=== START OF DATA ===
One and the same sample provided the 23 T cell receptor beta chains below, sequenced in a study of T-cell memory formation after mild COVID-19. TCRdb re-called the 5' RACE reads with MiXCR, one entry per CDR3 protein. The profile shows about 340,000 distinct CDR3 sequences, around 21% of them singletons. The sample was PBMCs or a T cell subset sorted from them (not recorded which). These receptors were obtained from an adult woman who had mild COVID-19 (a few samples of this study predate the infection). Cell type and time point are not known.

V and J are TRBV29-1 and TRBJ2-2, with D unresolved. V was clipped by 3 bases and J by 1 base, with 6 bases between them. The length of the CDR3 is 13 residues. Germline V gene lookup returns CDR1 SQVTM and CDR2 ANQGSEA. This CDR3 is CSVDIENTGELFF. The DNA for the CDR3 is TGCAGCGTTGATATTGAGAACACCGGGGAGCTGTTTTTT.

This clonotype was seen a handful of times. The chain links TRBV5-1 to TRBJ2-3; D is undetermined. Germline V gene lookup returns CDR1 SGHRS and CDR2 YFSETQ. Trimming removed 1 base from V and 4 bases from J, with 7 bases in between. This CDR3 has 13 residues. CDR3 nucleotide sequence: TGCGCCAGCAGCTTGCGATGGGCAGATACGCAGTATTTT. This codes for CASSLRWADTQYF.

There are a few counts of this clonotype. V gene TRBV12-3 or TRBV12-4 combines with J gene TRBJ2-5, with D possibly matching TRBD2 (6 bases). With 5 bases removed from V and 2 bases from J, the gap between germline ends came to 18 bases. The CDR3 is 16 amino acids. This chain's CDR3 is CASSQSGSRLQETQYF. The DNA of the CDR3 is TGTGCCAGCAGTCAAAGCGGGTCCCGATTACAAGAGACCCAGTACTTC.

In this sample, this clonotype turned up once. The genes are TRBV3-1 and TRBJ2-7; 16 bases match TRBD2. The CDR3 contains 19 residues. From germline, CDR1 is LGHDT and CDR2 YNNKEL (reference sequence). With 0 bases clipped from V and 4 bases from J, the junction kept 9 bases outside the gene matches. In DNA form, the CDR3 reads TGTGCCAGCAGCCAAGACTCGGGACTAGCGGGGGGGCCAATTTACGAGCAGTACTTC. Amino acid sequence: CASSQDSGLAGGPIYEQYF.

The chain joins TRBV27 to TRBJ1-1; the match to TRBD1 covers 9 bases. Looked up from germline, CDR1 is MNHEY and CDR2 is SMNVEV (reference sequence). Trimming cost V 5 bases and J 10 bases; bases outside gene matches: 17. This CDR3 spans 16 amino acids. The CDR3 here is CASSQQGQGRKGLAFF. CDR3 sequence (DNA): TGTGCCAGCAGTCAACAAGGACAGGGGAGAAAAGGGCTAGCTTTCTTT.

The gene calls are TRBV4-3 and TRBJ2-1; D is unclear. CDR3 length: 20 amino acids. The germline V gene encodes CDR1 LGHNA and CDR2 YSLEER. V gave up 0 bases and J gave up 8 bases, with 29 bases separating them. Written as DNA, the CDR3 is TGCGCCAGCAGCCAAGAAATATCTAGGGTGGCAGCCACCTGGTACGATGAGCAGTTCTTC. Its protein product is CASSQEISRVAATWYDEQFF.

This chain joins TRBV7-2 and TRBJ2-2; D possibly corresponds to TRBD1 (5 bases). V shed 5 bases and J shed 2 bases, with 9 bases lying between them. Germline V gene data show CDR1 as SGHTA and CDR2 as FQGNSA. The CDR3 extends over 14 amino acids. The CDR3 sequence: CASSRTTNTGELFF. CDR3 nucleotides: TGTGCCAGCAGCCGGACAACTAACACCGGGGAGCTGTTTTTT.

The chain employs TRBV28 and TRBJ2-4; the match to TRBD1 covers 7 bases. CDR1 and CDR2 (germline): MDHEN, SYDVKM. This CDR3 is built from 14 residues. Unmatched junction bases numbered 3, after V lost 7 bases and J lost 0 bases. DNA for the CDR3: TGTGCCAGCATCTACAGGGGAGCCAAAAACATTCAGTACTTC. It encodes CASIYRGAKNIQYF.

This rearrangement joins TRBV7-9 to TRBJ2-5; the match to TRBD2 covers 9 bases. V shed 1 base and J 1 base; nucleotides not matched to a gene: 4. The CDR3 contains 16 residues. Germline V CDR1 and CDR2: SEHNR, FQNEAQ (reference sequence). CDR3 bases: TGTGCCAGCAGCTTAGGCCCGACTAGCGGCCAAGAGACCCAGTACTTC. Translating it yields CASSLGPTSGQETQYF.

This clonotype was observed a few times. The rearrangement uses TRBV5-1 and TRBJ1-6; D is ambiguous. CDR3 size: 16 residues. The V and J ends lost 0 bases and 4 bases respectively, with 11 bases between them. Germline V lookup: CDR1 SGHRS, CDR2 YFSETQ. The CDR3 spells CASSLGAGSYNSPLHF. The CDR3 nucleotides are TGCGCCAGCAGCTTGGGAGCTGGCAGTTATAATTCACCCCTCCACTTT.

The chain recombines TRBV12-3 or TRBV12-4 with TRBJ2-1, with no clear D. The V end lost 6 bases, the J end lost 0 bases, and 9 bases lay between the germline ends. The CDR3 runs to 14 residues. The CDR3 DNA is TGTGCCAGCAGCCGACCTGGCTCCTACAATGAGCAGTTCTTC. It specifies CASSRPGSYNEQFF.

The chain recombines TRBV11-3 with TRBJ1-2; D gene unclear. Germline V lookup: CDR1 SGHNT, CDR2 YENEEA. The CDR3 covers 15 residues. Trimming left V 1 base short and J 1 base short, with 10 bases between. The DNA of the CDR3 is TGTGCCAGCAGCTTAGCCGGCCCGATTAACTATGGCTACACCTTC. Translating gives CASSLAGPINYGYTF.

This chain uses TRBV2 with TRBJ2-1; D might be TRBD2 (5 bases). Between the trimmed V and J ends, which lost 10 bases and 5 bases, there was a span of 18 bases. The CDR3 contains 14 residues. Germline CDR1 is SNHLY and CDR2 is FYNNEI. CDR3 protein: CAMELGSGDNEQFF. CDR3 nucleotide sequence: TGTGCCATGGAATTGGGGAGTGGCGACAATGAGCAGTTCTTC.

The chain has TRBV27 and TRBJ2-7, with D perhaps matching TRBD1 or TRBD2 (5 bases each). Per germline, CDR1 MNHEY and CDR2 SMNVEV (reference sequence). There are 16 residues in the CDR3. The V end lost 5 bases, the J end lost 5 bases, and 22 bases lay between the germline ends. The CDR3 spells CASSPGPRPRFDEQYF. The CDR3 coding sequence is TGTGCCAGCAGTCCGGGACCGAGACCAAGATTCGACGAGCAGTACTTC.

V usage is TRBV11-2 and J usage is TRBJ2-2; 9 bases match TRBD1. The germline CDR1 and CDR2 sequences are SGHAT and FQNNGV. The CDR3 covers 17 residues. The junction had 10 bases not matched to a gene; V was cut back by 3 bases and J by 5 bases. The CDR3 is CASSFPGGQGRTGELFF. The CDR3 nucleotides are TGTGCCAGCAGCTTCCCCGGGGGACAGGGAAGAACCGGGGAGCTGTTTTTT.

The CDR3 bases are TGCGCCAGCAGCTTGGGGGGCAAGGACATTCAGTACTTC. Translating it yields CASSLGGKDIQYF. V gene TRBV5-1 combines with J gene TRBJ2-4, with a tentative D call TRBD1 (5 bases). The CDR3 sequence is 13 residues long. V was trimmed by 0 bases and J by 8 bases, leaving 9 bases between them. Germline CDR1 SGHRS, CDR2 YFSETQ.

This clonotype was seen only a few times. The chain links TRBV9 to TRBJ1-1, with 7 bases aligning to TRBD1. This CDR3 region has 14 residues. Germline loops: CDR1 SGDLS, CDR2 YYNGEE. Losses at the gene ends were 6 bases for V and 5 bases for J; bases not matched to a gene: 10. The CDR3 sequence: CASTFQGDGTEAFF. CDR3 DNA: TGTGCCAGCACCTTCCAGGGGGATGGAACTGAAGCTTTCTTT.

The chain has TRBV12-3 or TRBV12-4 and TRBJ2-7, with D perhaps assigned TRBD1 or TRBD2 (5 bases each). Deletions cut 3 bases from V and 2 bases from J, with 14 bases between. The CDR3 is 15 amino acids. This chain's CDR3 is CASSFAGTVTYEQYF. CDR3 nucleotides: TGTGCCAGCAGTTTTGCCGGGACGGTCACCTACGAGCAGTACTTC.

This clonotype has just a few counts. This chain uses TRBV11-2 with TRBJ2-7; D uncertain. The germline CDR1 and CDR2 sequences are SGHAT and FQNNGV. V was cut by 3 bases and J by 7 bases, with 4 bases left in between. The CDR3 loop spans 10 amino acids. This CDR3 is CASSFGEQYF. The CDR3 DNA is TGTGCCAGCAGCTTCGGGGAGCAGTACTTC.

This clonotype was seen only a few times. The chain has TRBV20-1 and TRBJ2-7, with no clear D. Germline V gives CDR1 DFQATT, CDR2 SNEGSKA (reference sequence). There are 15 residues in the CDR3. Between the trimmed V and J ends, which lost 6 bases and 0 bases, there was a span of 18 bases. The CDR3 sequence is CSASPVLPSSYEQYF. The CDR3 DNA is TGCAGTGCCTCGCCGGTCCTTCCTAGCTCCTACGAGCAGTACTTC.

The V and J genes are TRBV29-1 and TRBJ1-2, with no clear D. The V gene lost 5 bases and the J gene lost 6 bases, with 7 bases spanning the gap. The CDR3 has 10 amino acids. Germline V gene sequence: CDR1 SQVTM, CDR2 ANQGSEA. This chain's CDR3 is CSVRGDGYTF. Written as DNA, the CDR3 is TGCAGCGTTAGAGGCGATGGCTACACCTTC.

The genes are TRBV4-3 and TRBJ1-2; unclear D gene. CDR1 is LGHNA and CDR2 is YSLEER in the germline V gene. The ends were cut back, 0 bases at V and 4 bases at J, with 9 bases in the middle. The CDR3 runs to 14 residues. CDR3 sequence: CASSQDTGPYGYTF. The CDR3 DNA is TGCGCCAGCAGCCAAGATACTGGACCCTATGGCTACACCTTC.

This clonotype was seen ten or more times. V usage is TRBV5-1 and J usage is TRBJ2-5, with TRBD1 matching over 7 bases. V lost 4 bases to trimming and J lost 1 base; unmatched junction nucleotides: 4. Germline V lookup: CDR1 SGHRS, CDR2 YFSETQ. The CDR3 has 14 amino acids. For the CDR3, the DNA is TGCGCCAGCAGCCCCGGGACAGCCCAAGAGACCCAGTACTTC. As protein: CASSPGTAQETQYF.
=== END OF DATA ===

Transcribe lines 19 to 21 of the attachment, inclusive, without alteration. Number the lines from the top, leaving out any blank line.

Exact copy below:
The chain has TRBV12-3 or TRBV12-4 and TRBJ2-7, with D perhaps assigned TRBD1 or TRBD2 (5 bases each). Deletions cut 3 bases from V and 2 bases from J, with 14 bases between. The CDR3 is 15 amino acids. This chain's CDR3 is CASSFAGTVTYEQYF. CDR3 nucleotides: TGTGCCAGCAGTTTTGCCGGGACGGTCACCTACGAGCAGTACTTC.

This clonotype has just a few counts. This chain uses TRBV11-2 with TRBJ2-7; D uncertain. The germline CDR1 and CDR2 sequences are SGHAT and FQNNGV. V was cut by 3 bases and J by 7 bases, with 4 bases left in between. The CDR3 loop spans 10 amino acids. This CDR3 is CASSFGEQYF. The CDR3 DNA is TGTGCCAGCAGCTTCGGGGAGCAGTACTTC.

This clonotype was seen only a few times. The chain has TRBV20-1 and TRBJ2-7, with no clear D. Germline V gives CDR1 DFQATT, CDR2 SNEGSKA (reference sequence). There are 15 residues in the CDR3. Between the trimmed V and J ends, which lost 6 bases and 0 bases, there was a span of 18 bases. The CDR3 sequence is CSASPVLPSSYEQYF. The CDR3 DNA is TGCAGTGCCTCGCCGGTCCTTCCTAGCTCCTACGAGCAGTACTTC.